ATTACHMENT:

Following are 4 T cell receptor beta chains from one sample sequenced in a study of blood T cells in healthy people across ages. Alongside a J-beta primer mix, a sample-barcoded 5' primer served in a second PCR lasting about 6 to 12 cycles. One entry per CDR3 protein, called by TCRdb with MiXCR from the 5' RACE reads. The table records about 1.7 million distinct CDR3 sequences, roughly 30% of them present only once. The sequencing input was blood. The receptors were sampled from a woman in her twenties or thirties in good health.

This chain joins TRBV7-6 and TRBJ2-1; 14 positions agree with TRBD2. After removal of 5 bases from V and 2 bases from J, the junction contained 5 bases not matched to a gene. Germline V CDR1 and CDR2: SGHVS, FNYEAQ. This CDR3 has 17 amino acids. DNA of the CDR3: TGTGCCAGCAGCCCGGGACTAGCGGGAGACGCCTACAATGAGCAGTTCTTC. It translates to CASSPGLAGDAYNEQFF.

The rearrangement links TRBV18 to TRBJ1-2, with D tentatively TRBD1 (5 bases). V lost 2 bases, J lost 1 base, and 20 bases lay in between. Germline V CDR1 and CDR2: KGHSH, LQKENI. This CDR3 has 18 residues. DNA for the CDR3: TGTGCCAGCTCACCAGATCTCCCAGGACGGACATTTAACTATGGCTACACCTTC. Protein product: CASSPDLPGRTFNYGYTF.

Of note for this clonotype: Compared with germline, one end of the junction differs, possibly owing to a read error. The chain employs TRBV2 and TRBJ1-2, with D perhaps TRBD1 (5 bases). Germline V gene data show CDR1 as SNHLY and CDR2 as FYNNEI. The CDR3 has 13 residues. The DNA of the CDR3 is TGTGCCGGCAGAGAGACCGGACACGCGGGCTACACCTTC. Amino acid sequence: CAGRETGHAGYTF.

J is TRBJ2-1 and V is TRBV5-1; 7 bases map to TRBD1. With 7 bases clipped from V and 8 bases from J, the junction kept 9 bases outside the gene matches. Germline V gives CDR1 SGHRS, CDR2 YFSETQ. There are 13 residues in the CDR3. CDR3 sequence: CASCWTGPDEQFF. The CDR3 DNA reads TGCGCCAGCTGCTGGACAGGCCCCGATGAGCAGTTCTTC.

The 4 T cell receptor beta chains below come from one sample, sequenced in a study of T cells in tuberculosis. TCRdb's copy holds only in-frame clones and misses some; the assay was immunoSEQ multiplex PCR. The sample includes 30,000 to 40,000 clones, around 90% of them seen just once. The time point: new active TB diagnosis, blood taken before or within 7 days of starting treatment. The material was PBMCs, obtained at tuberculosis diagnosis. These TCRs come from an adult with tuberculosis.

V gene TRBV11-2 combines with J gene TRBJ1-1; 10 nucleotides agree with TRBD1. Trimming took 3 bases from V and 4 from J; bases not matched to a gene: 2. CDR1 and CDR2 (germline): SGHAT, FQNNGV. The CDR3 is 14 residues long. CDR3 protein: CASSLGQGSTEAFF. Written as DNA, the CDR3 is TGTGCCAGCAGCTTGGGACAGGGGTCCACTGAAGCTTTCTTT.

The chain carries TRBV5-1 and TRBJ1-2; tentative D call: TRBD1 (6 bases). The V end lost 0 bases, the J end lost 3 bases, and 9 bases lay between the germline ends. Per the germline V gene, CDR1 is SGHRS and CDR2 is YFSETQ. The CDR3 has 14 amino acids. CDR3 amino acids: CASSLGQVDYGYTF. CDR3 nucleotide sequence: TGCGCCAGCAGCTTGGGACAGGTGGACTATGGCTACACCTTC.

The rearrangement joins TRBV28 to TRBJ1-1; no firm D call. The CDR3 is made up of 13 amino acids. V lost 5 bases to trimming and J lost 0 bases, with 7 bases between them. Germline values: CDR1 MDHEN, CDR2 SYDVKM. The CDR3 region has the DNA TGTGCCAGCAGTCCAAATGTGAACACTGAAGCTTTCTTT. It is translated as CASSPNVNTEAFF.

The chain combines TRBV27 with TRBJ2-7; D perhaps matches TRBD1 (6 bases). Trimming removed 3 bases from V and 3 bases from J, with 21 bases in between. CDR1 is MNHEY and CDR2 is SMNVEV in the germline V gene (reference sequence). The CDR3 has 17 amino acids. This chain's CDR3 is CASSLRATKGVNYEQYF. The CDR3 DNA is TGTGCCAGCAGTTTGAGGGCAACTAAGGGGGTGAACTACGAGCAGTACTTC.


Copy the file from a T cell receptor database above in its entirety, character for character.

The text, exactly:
Following are 4 T cell receptor beta chains from one sample sequenced in a study of blood T cells in healthy people across ages. Alongside a J-beta primer mix, a sample-barcoded 5' primer served in a second PCR lasting about 6 to 12 cycles. One entry per CDR3 protein, called by TCRdb with MiXCR from the 5' RACE reads. The table records about 1.7 million distinct CDR3 sequences, roughly 30% of them present only once. The sequencing input was blood. The receptors were sampled from a woman in her twenties or thirties in good health.

This chain joins TRBV7-6 and TRBJ2-1; 14 positions agree with TRBD2. After removal of 5 bases from V and 2 bases from J, the junction contained 5 bases not matched to a gene. Germline V CDR1 and CDR2: SGHVS, FNYEAQ. This CDR3 has 17 amino acids. DNA of the CDR3: TGTGCCAGCAGCCCGGGACTAGCGGGAGACGCCTACAATGAGCAGTTCTTC. It translates to CASSPGLAGDAYNEQFF.

The rearrangement links TRBV18 to TRBJ1-2, with D tentatively TRBD1 (5 bases). V lost 2 bases, J lost 1 base, and 20 bases lay in between. Germline V CDR1 and CDR2: KGHSH, LQKENI. This CDR3 has 18 residues. DNA for the CDR3: TGTGCCAGCTCACCAGATCTCCCAGGACGGACATTTAACTATGGCTACACCTTC. Protein product: CASSPDLPGRTFNYGYTF.

Of note for this clonotype: Compared with germline, one end of the junction differs, possibly owing to a read error. The chain employs TRBV2 and TRBJ1-2, with D perhaps TRBD1 (5 bases). Germline V gene data show CDR1 as SNHLY and CDR2 as FYNNEI. The CDR3 has 13 residues. The DNA of the CDR3 is TGTGCCGGCAGAGAGACCGGACACGCGGGCTACACCTTC. Amino acid sequence: CAGRETGHAGYTF.

J is TRBJ2-1 and V is TRBV5-1; 7 bases map to TRBD1. With 7 bases clipped from V and 8 bases from J, the junction kept 9 bases outside the gene matches. Germline V gives CDR1 SGHRS, CDR2 YFSETQ. There are 13 residues in the CDR3. CDR3 sequence: CASCWTGPDEQFF. The CDR3 DNA reads TGCGCCAGCTGCTGGACAGGCCCCGATGAGCAGTTCTTC.

The 4 T cell receptor beta chains below come from one sample, sequenced in a study of T cells in tuberculosis. TCRdb's copy holds only in-frame clones and misses some; the assay was immunoSEQ multiplex PCR. The sample includes 30,000 to 40,000 clones, around 90% of them seen just once. The time point: new active TB diagnosis, blood taken before or within 7 days of starting treatment. The material was PBMCs, obtained at tuberculosis diagnosis. These TCRs come from an adult with tuberculosis.

V gene TRBV11-2 combines with J gene TRBJ1-1; 10 nucleotides agree with TRBD1. Trimming took 3 bases from V and 4 from J; bases not matched to a gene: 2. CDR1 and CDR2 (germline): SGHAT, FQNNGV. The CDR3 is 14 residues long. CDR3 protein: CASSLGQGSTEAFF. Written as DNA, the CDR3 is TGTGCCAGCAGCTTGGGACAGGGGTCCACTGAAGCTTTCTTT.

The chain carries TRBV5-1 and TRBJ1-2; tentative D call: TRBD1 (6 bases). The V end lost 0 bases, the J end lost 3 bases, and 9 bases lay between the germline ends. Per the germline V gene, CDR1 is SGHRS and CDR2 is YFSETQ. The CDR3 has 14 amino acids. CDR3 amino acids: CASSLGQVDYGYTF. CDR3 nucleotide sequence: TGCGCCAGCAGCTTGGGACAGGTGGACTATGGCTACACCTTC.

The rearrangement joins TRBV28 to TRBJ1-1; no firm D call. The CDR3 is made up of 13 amino acids. V lost 5 bases to trimming and J lost 0 bases, with 7 bases between them. Germline values: CDR1 MDHEN, CDR2 SYDVKM. The CDR3 region has the DNA TGTGCCAGCAGTCCAAATGTGAACACTGAAGCTTTCTTT. It is translated as CASSPNVNTEAFF.

The chain combines TRBV27 with TRBJ2-7; D perhaps matches TRBD1 (6 bases). Trimming removed 3 bases from V and 3 bases from J, with 21 bases in between. CDR1 is MNHEY and CDR2 is SMNVEV in the germline V gene (reference sequence). The CDR3 has 17 amino acids. This chain's CDR3 is CASSLRATKGVNYEQYF. The CDR3 DNA is TGTGCCAGCAGTTTGAGGGCAACTAAGGGGGTGAACTACGAGCAGTACTTC.